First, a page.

# pingouin.multicomp

pingouin.multicomp(pvals, alpha=0.05, method='holm')[source]

P-values correction for multiple comparisons.

Parameters
pvalsarray_like

Uncorrected p-values.

alphafloat

Significance level.

methodstring

Method used for testing and adjustment of p-values. Can be either the full name or initial letters. Available methods are:

• 'bonf': one-step Bonferroni correction

• 'sidak': one-step Sidak correction

• 'holm': step-down method using Bonferroni adjustments

• 'fdr_bh': Benjamini/Hochberg FDR correction

• 'fdr_by': Benjamini/Yekutieli FDR correction

• 'none': pass-through option (no correction applied)

Returns
rejectarray, boolean

True for hypothesis that can be rejected for given alpha.

pvals_correctedarray

P-values corrected for multiple testing.

Notes

This function is similar to the p.adjust R function.

The correction methods include the Bonferroni correction ('bonf') in which the p-values are multiplied by the number of comparisons. Less conservative methods are also included such as Sidak (1967) ('sidak'), Holm (1979) ('holm'), Benjamini & Hochberg (1995) ('fdr_bh'), and Benjamini & Yekutieli (2001) ('fdr_by'), respectively.

The first three methods are designed to give strong control of the family-wise error rate. Note that the Holm’s method is usually preferred. The 'fdr_bh' and 'fdr_by' methods control the false discovery rate, i.e. the expected proportion of false discoveries amongst the rejected hypotheses. The false discovery rate is a less stringent condition than the family-wise error rate, so these methods are more powerful than the others.

The Bonferroni  adjusted p-values are defined as:

$\widetilde {p}_{{(i)}}= n \cdot p_{{(i)}}$

where $$n$$ is the number of finite p-values (i.e. excluding NaN).

The Sidak  adjusted p-values are defined as:

$\widetilde {p}_{{(i)}}= 1 - (1 - p_{{(i)}})^{n}$

The Holm  adjusted p-values are the running maximum of the sorted p-values divided by the corresponding increasing alpha level:

$\widetilde {p}_{{(i)}}=\max _{{j\leq i}}\left\{(n-j+1)p_{{(j)}} \right\}_{{1}}$

The Benjamini–Hochberg procedure (BH step-up procedure, ) controls the false discovery rate (FDR) at level $$\alpha$$. It works as follows:

1. For a given $$\alpha$$, find the largest $$k$$ such that $$P_{(k)}\leq \frac {k}{n}\alpha.$$

2. Reject the null hypothesis for all $$H_{(i)}$$ for $$i = 1, \ldots, k$$.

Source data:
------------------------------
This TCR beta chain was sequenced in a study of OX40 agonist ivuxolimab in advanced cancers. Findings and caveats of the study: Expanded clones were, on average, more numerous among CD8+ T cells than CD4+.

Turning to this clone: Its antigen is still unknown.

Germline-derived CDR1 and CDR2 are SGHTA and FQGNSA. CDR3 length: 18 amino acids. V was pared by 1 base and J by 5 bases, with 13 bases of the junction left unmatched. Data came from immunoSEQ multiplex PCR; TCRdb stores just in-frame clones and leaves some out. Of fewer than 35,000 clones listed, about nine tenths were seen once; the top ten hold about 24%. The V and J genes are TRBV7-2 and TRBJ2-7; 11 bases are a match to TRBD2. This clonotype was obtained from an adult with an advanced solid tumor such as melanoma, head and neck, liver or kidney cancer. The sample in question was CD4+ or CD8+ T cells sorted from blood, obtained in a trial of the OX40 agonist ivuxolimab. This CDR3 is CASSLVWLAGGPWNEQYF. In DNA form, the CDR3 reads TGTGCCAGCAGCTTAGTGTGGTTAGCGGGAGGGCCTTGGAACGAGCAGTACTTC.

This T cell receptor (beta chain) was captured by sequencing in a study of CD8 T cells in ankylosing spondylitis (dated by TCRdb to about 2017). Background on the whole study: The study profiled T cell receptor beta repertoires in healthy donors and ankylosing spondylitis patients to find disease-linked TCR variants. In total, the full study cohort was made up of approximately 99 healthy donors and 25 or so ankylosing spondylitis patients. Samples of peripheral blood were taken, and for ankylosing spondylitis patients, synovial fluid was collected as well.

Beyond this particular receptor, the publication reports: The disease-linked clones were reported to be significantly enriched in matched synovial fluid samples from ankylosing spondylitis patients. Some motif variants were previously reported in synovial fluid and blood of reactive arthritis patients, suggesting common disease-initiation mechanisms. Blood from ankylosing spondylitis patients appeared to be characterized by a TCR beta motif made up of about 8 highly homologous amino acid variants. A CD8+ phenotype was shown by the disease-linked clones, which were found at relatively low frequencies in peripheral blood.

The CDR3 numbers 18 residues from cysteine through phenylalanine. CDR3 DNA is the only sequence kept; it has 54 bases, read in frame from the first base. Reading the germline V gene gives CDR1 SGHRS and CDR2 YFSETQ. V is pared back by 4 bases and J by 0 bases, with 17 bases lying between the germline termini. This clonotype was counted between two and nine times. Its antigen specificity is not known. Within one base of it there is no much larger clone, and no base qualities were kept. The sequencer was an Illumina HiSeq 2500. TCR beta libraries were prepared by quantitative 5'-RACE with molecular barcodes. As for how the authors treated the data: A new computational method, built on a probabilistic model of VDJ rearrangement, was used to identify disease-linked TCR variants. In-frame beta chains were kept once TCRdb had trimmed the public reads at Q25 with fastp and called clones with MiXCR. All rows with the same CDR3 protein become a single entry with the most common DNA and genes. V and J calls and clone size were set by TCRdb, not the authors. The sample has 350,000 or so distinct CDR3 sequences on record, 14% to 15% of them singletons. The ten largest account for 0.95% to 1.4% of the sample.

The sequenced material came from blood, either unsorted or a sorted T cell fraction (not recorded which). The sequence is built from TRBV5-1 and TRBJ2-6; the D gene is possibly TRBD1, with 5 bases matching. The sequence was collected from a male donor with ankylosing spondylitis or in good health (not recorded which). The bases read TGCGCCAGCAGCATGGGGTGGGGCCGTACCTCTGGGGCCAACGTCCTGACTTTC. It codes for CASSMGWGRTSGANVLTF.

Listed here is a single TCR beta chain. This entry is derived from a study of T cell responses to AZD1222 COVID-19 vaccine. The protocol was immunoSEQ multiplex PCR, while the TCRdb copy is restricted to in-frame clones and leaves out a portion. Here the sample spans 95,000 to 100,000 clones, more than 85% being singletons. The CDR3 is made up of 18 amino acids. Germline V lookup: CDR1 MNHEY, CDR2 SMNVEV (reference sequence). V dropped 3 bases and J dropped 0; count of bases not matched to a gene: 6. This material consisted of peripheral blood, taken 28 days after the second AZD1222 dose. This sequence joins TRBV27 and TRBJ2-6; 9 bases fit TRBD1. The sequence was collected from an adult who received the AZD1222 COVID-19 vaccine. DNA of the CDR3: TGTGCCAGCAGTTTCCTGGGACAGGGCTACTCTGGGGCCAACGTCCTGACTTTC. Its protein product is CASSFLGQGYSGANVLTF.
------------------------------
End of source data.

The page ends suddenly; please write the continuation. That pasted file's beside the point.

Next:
The BH procedure is valid when the $$n$$ tests are independent, and also in various scenarios of dependence, but is not universally valid.

The Benjamini–Yekutieli procedure (BY, ) controls the FDR under arbitrary dependence assumptions. This refinement modifies the threshold and finds the largest $$k$$ such that:

$P_{(k)} \leq \frac{k}{n \cdot c(n)} \alpha$

References

1

Bonferroni, C. E. (1935). Il calcolo delle assicurazioni su gruppi di teste. Studi in onore del professore salvatore ortu carboni, 13-60.

2

Šidák, Z. K. (1967). “Rectangular Confidence Regions for the Means of Multivariate Normal Distributions”. Journal of the American Statistical Association. 62 (318): 626–633.

3

Holm, S. (1979). A simple sequentially rejective multiple test procedure. Scandinavian Journal of Statistics, 6, 65–70.

4

Benjamini, Y., and Hochberg, Y. (1995). Controlling the false discovery rate: a practical and powerful approach to multiple testing. Journal of the Royal Statistical Society Series B, 57, 289–300.

5

Benjamini, Y., and Yekutieli, D. (2001). The control of the false discovery rate in multiple testing under dependency. Annals of Statistics, 29, 1165–1188.

Examples

FDR correction of an array of p-values

>>> import pingouin as pg
>>> pvals = [.50, .003, .32, .054, .0003]
>>> reject, pvals_corr = pg.multicomp(pvals, method='fdr_bh')
>>> print(reject, pvals_corr)
[False  True False False  True] [0.5    0.0075 0.4    0.09   0.0015]


Holm correction with missing values

>>> import numpy as np
>>> pvals = np.nan
>>> reject, pvals_corr = pg.multicomp(pvals, method='holm')
>>> print(reject, pvals_corr)
[False  True False False  True] [0.5    0.009     nan 0.108  0.0012]